Nevertheless, a duel it will be. And its result will reflect in the content and style of the ČSSD’s policy over the next two years. Neither Sobotka nor Hašek is open to forming a government in cooperation with the unreformed Communists (KSČM). Their opinions on other important matters differ. Both men claim that the ČSSD must remain a left-wing party promoting social solidarity. But with Sobotka at the helm, it would be emphatically and vehemently leftist — a Paroubek-type ČSSD “with a human face” — whereas under Hašek’s leadership, it would become more refined, amicable and compromising, even with the current Nečas government, and willing to modernize its program.
When, following last year’s November elections, the ČSSD regional nomination conferences started, Hašek had the edge for a long time. With the exception of Sobotka’s ally David Rath, the Central Bohemian regional administrator, he gained the support of the other 11 regional administrators and many other significant ČSSD figures, including the deputy chairman Zdeněk Škromach, who has maintained friendly relationships with ex-premier Miloš Zeman. For many ČSSD members, the separation with Zeman is a painful topic, since his SPOZ cost the party more than four percent of the vote.
Unlike Sobotka, who during the presidential voting in February 2003 was involved in a mean trick on the part of the MPs against Zeman, many believe Hašek, would have a chance to attain his reconciliation within the party. For many ČSSD members, the separation with Zeman is a painful topic, since in last May’s elections Zeman’s Party of Citizens’ Rights (SPOZ) took from the Social Democrats more than four percent of the vote. Yet by the finale of the marathon of regional conferences Sobotka had caught up with Hašek in the number of nominations, which stood at seven-seven.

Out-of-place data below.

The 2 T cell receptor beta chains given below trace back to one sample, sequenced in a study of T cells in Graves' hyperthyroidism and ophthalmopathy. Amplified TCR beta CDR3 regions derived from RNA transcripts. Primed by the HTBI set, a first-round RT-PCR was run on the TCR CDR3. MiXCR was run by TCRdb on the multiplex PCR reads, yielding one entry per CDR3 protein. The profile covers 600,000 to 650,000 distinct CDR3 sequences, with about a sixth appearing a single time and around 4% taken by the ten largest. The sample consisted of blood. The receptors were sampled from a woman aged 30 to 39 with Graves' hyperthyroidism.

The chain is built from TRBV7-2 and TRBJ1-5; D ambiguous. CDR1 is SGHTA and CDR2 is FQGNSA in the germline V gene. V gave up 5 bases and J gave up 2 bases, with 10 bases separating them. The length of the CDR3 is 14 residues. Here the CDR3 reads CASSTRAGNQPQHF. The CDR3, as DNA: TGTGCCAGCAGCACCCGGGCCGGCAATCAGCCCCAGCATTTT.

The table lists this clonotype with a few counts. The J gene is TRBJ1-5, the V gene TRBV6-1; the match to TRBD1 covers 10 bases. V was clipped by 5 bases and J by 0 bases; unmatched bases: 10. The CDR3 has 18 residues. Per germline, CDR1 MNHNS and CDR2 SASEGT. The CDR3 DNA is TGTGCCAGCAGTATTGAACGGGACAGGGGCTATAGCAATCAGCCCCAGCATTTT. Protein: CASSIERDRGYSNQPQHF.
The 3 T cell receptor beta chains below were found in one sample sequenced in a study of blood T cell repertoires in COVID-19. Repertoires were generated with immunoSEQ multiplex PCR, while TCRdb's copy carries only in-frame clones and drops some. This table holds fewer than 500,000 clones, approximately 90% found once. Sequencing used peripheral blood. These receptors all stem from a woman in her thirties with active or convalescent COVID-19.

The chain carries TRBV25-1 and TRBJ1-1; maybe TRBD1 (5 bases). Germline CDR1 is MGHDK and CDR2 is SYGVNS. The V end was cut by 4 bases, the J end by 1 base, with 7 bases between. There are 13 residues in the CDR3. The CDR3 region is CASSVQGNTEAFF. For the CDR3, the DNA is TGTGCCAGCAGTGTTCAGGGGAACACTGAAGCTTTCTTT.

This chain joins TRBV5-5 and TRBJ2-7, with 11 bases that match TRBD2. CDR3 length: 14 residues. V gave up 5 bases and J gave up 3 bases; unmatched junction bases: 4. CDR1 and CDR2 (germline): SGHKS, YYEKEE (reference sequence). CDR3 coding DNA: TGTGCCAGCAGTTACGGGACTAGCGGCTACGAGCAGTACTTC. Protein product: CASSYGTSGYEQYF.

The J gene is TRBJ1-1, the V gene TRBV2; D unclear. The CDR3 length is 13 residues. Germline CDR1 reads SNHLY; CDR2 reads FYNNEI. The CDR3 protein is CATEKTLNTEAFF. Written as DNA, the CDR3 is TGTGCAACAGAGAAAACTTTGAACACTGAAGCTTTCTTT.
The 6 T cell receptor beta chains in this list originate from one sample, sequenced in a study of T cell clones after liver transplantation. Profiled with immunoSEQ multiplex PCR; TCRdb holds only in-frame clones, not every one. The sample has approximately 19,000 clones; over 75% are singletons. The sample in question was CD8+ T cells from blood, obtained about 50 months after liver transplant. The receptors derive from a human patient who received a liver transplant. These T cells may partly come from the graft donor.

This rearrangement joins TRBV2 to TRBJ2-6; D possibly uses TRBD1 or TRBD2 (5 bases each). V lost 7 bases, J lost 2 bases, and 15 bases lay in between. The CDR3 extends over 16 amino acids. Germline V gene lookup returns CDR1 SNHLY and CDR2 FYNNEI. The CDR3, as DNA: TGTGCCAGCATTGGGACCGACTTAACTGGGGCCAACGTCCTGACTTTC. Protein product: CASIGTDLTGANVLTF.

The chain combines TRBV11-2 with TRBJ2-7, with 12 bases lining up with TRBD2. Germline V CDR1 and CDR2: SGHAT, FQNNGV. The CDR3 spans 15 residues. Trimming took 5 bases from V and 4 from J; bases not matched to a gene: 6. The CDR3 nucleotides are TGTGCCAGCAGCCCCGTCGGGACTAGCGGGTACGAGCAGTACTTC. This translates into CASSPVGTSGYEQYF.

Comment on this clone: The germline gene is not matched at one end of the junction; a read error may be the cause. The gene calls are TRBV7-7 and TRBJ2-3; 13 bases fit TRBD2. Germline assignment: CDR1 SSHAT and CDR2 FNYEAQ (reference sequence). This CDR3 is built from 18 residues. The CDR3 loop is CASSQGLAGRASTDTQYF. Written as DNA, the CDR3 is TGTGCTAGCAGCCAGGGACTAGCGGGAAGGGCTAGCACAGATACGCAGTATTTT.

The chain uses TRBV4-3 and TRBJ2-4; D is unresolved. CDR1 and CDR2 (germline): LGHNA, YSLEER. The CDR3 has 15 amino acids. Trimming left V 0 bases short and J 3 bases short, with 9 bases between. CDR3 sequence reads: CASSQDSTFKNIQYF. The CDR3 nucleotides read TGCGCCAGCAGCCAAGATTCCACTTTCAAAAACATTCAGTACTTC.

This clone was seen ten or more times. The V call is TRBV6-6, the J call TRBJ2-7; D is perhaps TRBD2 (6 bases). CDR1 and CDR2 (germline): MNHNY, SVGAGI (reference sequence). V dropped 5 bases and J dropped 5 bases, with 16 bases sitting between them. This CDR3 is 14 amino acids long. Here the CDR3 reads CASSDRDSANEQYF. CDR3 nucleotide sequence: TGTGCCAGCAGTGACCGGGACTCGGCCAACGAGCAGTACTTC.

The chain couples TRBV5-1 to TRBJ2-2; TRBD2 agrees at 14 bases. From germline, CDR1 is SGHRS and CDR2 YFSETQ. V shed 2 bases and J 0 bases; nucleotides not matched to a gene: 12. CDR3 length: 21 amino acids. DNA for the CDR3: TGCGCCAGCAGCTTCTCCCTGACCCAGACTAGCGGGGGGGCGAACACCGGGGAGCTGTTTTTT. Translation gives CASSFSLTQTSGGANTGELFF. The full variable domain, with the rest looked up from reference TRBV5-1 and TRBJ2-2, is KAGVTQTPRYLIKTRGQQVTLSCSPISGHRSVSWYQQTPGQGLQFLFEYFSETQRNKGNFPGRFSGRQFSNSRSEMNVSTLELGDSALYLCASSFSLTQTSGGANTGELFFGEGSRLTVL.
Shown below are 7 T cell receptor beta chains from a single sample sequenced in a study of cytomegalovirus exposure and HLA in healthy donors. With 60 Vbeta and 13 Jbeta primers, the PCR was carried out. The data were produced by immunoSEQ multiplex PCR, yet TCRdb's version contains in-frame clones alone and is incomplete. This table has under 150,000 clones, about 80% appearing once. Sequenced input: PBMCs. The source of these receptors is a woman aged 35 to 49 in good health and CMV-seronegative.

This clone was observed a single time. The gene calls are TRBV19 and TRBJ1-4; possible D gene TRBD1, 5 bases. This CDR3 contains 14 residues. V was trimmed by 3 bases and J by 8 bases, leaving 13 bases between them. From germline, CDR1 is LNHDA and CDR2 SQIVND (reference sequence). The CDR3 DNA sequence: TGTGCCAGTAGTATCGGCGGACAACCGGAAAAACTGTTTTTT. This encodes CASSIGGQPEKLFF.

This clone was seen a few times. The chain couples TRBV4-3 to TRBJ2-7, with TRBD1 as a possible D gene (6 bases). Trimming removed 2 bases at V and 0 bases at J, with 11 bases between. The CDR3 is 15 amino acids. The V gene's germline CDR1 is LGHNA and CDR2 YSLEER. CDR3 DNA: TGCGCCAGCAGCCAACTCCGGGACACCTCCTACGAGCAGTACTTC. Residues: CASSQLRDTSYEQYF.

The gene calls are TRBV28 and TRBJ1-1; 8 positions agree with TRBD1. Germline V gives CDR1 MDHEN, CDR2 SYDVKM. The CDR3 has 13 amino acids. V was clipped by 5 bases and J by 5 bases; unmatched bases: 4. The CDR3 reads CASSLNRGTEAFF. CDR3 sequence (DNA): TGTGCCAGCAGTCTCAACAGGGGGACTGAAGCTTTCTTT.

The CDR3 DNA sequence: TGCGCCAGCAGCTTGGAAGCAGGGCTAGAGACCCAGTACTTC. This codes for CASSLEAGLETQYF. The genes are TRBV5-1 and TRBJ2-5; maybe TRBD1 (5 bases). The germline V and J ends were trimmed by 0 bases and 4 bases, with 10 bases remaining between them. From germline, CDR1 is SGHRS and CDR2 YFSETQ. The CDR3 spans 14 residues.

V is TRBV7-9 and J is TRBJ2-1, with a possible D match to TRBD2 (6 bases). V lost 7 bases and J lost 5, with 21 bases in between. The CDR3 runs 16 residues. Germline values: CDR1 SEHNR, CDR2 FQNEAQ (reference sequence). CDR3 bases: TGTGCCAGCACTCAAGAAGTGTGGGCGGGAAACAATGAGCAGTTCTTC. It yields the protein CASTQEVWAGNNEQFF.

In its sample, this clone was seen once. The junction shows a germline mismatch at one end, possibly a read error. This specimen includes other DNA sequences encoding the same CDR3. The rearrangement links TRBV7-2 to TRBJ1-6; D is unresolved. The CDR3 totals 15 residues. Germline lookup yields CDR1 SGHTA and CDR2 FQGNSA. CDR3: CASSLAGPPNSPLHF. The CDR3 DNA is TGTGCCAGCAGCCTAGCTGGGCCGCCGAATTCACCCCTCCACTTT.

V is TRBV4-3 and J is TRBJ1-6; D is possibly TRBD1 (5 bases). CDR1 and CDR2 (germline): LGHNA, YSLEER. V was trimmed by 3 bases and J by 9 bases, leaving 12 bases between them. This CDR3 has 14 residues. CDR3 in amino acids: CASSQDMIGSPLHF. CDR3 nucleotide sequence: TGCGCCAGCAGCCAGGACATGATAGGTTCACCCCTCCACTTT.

Although some of the delegates usually vote in line with their own opinions — and not according to the instructions of “their” regional conference — the candidates’ chances might truly be equal, if Sobotka’s and Hašek’s emissaries forced them to reach an agreement. In order to prevent the party’s rupture, whoever is named chairman should suggest his rival be first deputy chairman. Naturally, both candidates for the leadership have denied the existence of such an agreement.